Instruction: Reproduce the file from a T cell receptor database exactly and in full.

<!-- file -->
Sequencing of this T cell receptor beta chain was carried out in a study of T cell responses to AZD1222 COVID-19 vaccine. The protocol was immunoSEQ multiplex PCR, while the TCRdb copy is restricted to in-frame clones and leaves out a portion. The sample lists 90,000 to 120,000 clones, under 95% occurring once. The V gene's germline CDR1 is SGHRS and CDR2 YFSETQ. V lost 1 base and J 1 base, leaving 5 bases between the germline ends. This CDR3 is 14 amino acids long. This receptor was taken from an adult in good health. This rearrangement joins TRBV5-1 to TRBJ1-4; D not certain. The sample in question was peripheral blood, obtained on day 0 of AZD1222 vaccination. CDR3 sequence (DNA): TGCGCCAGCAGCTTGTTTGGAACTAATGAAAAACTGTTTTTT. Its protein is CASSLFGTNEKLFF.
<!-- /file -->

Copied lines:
Sequencing of this T cell receptor beta chain was carried out in a study of T cell responses to AZD1222 COVID-19 vaccine. The protocol was immunoSEQ multiplex PCR, while the TCRdb copy is restricted to in-frame clones and leaves out a portion. The sample lists 90,000 to 120,000 clones, under 95% occurring once. The V gene's germline CDR1 is SGHRS and CDR2 YFSETQ. V lost 1 base and J 1 base, leaving 5 bases between the germline ends. This CDR3 is 14 amino acids long. This receptor was taken from an adult in good health. This rearrangement joins TRBV5-1 to TRBJ1-4; D not certain. The sample in question was peripheral blood, obtained on day 0 of AZD1222 vaccination. CDR3 sequence (DNA): TGCGCCAGCAGCTTGTTTGGAACTAATGAAAAACTGTTTTTT. Its protein is CASSLFGTNEKLFF.